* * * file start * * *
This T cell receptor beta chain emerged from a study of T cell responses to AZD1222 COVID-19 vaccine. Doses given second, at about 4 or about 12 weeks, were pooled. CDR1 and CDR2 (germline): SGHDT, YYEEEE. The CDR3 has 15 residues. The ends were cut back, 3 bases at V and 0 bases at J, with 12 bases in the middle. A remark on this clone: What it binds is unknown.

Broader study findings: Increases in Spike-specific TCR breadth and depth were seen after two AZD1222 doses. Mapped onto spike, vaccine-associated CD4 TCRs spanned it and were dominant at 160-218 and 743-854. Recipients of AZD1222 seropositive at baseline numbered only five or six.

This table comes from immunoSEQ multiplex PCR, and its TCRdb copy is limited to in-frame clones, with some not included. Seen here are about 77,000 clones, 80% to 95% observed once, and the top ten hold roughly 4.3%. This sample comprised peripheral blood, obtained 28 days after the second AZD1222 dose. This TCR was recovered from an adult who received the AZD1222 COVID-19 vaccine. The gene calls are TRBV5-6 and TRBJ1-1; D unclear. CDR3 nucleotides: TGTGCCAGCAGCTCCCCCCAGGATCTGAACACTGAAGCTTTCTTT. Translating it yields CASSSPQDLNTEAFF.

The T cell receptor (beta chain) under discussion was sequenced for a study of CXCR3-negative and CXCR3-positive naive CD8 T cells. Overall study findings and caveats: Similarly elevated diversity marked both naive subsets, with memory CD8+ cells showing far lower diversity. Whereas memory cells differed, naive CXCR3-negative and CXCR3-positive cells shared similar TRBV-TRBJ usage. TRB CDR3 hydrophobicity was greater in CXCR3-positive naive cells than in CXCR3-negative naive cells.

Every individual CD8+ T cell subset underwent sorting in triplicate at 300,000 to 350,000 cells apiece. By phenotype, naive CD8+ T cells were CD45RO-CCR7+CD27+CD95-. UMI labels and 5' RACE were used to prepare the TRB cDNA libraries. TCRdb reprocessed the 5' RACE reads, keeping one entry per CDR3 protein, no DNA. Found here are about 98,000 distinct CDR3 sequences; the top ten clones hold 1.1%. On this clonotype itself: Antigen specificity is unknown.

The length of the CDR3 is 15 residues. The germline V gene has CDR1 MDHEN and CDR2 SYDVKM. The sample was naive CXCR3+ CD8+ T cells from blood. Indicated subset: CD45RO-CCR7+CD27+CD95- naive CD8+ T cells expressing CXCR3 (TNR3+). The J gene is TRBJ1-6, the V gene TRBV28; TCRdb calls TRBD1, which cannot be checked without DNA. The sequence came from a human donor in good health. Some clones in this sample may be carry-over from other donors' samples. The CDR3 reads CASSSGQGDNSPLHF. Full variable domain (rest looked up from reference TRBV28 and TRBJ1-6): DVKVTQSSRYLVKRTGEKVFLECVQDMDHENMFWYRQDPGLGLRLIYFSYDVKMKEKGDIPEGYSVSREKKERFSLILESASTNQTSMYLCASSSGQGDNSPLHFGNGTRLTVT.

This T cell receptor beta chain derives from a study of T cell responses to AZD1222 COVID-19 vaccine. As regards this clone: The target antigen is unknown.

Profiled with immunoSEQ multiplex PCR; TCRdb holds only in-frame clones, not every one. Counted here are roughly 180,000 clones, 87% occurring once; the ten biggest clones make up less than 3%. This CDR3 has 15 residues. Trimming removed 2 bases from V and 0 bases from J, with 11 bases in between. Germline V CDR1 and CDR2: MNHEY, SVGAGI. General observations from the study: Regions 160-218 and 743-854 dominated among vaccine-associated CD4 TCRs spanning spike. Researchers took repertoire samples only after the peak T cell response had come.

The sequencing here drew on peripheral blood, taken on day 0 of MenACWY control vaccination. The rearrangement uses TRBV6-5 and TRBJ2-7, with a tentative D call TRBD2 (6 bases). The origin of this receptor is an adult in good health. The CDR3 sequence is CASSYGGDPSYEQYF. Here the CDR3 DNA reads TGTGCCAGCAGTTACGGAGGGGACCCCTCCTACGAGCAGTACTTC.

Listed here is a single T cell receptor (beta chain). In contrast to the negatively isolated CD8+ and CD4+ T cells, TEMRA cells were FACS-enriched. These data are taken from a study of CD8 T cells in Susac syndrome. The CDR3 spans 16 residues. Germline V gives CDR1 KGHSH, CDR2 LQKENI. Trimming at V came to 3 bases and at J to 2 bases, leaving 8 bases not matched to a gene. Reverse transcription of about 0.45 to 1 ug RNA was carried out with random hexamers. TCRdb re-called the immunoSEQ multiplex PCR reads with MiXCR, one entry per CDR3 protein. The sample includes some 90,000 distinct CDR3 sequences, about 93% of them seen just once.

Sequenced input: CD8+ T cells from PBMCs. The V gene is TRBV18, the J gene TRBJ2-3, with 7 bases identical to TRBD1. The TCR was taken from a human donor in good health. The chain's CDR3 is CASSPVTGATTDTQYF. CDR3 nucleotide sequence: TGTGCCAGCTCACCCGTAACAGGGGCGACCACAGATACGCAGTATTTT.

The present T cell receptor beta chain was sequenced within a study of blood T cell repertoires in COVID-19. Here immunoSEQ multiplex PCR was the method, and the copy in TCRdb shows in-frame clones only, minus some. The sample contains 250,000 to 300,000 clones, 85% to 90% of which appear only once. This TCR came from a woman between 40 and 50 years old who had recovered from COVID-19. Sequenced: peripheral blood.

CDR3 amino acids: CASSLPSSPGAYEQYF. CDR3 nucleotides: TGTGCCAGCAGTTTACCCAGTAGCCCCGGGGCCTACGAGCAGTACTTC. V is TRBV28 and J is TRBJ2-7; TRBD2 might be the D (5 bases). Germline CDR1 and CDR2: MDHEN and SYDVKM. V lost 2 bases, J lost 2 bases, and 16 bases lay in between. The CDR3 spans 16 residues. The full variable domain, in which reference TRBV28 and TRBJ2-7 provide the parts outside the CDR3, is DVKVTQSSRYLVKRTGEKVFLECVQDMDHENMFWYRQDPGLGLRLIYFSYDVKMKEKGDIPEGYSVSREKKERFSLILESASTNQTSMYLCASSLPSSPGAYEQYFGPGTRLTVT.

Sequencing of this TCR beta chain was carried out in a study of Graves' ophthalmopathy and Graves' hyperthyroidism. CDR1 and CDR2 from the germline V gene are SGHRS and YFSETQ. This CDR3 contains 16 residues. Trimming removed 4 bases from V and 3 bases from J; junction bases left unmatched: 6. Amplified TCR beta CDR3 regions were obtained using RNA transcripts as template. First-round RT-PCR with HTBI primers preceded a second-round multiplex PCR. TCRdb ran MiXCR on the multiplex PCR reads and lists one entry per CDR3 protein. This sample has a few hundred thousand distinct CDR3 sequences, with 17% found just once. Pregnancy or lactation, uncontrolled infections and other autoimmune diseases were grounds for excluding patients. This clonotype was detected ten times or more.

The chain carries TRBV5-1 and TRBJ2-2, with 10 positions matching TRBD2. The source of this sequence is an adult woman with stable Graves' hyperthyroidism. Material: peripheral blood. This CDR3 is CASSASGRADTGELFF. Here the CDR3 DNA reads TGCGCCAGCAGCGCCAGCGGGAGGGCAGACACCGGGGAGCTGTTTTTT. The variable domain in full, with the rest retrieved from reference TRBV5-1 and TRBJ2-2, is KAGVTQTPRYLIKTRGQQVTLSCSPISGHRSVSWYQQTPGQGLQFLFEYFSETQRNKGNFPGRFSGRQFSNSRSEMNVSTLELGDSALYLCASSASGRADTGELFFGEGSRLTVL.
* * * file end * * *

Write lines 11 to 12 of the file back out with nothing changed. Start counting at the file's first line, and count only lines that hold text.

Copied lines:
Sequenced input: CD8+ T cells from PBMCs. The V gene is TRBV18, the J gene TRBJ2-3, with 7 bases identical to TRBD1. The TCR was taken from a human donor in good health. The chain's CDR3 is CASSPVTGATTDTQYF. CDR3 nucleotide sequence: TGTGCCAGCTCACCCGTAACAGGGGCGACCACAGATACGCAGTATTTT.

The present T cell receptor beta chain was sequenced within a study of blood T cell repertoires in COVID-19. Here immunoSEQ multiplex PCR was the method, and the copy in TCRdb shows in-frame clones only, minus some. The sample contains 250,000 to 300,000 clones, 85% to 90% of which appear only once. This TCR came from a woman between 40 and 50 years old who had recovered from COVID-19. Sequenced: peripheral blood.